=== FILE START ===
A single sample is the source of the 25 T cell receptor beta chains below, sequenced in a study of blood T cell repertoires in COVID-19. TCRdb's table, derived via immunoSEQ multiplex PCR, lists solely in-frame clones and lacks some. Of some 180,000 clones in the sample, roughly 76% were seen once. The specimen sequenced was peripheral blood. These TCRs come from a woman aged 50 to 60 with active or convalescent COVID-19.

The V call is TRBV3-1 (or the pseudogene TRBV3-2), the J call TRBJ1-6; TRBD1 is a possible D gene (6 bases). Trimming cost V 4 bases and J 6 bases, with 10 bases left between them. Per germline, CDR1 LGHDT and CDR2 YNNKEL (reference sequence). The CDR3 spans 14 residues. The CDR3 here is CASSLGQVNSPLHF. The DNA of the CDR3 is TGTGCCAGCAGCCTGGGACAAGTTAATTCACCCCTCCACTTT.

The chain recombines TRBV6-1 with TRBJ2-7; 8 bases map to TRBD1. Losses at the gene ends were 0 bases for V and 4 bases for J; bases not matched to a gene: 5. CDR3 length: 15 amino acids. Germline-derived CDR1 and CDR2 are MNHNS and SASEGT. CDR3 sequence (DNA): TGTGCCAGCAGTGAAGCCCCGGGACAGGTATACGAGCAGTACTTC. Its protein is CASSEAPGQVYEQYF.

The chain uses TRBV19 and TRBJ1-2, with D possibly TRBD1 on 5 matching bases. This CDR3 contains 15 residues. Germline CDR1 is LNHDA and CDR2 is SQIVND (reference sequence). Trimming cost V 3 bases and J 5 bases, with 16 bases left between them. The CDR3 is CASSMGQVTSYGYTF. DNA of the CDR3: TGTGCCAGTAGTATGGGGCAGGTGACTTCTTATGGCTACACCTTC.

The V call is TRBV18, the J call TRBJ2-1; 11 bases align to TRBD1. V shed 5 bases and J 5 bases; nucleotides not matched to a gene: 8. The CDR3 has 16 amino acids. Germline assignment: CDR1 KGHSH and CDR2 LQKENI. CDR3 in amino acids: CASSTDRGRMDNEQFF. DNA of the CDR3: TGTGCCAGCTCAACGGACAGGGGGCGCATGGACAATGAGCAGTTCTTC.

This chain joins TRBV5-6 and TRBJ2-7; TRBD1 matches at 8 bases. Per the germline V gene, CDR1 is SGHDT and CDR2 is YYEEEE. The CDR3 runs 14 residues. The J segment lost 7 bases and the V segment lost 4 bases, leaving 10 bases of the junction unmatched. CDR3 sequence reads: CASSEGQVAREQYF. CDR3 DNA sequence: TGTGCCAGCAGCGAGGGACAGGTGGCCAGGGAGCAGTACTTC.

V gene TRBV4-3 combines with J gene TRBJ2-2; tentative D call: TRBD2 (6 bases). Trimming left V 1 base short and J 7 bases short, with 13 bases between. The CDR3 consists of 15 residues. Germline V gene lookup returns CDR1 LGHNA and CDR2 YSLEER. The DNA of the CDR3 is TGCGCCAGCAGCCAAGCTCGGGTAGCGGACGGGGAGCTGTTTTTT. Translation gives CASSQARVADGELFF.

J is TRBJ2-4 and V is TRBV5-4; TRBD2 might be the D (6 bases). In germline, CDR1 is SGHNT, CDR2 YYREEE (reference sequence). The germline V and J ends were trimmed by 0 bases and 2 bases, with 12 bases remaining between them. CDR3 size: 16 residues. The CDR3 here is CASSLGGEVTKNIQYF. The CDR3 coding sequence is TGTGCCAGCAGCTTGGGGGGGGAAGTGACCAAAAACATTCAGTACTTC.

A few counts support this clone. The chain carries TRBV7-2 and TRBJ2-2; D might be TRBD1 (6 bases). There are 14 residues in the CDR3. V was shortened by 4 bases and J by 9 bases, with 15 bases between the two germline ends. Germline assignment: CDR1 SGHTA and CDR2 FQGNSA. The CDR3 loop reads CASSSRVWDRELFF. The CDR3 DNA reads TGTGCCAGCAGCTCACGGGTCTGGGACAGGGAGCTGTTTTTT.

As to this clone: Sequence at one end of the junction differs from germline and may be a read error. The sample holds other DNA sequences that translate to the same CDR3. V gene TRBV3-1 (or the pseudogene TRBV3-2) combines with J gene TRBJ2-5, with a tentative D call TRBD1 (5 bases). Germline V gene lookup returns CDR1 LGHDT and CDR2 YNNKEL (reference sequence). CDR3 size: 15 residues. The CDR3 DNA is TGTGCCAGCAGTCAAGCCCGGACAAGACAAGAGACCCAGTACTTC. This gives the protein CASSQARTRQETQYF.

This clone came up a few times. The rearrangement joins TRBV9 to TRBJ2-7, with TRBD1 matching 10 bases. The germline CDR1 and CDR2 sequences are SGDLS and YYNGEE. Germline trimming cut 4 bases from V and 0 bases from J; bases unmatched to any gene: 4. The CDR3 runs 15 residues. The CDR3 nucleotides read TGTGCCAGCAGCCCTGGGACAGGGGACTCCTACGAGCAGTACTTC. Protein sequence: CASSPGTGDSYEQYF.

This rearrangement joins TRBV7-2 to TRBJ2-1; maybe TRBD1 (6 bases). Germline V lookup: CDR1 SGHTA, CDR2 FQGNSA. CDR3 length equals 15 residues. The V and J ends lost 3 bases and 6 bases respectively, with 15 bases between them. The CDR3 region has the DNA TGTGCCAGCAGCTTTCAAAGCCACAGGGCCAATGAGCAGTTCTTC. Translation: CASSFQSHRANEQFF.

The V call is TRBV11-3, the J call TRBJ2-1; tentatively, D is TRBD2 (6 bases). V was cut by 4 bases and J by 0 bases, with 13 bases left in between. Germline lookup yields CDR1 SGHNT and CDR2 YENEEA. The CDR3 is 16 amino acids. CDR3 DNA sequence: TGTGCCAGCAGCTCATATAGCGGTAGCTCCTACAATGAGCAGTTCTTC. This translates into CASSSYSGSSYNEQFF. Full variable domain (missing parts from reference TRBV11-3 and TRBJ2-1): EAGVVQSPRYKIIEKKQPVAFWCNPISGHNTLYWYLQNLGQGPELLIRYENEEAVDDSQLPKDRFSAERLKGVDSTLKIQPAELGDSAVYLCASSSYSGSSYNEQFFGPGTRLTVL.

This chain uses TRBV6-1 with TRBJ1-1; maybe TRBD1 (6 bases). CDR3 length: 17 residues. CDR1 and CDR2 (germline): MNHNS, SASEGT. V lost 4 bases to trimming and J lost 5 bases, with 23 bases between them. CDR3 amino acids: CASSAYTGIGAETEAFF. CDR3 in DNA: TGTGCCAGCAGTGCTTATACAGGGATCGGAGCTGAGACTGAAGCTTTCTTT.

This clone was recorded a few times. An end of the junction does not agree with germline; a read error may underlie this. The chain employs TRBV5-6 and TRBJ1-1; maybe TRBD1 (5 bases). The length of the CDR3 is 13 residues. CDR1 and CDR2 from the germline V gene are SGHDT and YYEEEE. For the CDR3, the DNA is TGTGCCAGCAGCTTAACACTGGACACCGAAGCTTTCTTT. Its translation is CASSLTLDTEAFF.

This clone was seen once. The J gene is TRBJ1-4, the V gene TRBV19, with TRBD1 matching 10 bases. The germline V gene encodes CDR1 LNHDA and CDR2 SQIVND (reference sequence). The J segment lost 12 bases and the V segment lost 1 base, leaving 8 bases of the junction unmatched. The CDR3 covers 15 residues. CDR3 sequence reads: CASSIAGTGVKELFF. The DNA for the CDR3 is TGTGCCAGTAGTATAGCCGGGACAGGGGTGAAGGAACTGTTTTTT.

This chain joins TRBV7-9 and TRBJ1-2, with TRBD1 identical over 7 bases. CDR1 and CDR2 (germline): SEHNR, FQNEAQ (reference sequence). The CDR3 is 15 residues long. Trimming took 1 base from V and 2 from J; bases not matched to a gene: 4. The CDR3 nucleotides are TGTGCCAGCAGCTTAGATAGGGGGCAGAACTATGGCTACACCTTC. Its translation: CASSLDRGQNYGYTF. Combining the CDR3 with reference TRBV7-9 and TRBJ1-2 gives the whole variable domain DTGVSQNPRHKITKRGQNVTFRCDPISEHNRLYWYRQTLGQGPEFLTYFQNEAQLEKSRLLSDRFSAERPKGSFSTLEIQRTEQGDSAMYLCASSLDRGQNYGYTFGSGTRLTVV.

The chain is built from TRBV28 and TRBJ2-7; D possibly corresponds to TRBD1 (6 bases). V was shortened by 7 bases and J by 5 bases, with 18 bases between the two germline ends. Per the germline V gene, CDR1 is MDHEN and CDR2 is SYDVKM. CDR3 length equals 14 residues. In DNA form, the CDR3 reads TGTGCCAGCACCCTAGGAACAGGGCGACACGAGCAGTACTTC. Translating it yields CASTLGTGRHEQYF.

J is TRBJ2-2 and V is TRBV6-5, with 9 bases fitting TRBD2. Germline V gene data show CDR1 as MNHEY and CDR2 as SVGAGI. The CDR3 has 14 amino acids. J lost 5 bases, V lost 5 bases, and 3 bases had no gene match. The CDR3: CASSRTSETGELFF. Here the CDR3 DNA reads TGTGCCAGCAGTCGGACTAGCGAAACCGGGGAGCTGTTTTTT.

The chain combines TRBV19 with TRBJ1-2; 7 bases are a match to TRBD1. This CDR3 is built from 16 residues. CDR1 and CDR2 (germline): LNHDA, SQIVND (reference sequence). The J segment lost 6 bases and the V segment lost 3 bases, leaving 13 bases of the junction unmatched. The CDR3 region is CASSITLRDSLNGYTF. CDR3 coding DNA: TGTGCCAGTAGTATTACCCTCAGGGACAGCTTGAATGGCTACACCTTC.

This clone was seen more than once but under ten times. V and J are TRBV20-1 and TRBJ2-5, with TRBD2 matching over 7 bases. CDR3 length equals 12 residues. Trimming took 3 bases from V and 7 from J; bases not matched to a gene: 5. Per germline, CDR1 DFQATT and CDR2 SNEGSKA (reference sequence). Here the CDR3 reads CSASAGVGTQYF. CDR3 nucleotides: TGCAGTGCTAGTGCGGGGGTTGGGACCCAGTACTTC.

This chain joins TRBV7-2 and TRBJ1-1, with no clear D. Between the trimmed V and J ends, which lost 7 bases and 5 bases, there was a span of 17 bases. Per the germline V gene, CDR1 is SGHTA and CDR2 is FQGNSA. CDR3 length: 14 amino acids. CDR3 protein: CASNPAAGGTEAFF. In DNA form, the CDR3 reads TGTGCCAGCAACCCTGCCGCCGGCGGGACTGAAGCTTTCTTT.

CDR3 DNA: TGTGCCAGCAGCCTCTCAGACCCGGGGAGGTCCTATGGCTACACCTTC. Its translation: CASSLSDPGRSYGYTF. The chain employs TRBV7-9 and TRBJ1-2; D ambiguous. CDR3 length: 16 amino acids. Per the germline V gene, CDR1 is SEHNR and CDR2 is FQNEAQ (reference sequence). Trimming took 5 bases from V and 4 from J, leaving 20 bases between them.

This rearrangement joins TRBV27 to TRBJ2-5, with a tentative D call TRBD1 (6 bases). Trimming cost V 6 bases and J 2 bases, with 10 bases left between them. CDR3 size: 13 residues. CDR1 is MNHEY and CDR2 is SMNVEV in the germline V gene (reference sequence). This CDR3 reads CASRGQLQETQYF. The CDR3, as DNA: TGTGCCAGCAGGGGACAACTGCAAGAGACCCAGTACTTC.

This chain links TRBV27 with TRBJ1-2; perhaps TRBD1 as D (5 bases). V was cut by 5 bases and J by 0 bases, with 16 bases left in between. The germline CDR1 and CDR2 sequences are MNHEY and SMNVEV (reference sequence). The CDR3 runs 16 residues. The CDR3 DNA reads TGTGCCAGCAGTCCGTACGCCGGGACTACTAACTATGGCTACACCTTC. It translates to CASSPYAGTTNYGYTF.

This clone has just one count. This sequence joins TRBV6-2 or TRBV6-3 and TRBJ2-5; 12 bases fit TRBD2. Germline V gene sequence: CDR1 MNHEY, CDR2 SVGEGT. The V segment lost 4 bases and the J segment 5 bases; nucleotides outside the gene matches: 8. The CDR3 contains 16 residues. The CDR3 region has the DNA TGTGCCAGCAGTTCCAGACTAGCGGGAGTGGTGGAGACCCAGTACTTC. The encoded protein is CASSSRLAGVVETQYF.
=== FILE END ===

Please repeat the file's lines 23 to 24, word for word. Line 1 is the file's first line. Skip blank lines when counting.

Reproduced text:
CDR3 DNA: TGTGCCAGCAGCCTCTCAGACCCGGGGAGGTCCTATGGCTACACCTTC. Its translation: CASSLSDPGRSYGYTF. The chain employs TRBV7-9 and TRBJ1-2; D ambiguous. CDR3 length: 16 amino acids. Per the germline V gene, CDR1 is SEHNR and CDR2 is FQNEAQ (reference sequence). Trimming took 5 bases from V and 4 from J, leaving 20 bases between them.

This rearrangement joins TRBV27 to TRBJ2-5, with a tentative D call TRBD1 (6 bases). Trimming cost V 6 bases and J 2 bases, with 10 bases left between them. CDR3 size: 13 residues. CDR1 is MNHEY and CDR2 is SMNVEV in the germline V gene (reference sequence). This CDR3 reads CASRGQLQETQYF. The CDR3, as DNA: TGTGCCAGCAGGGGACAACTGCAAGAGACCCAGTACTTC.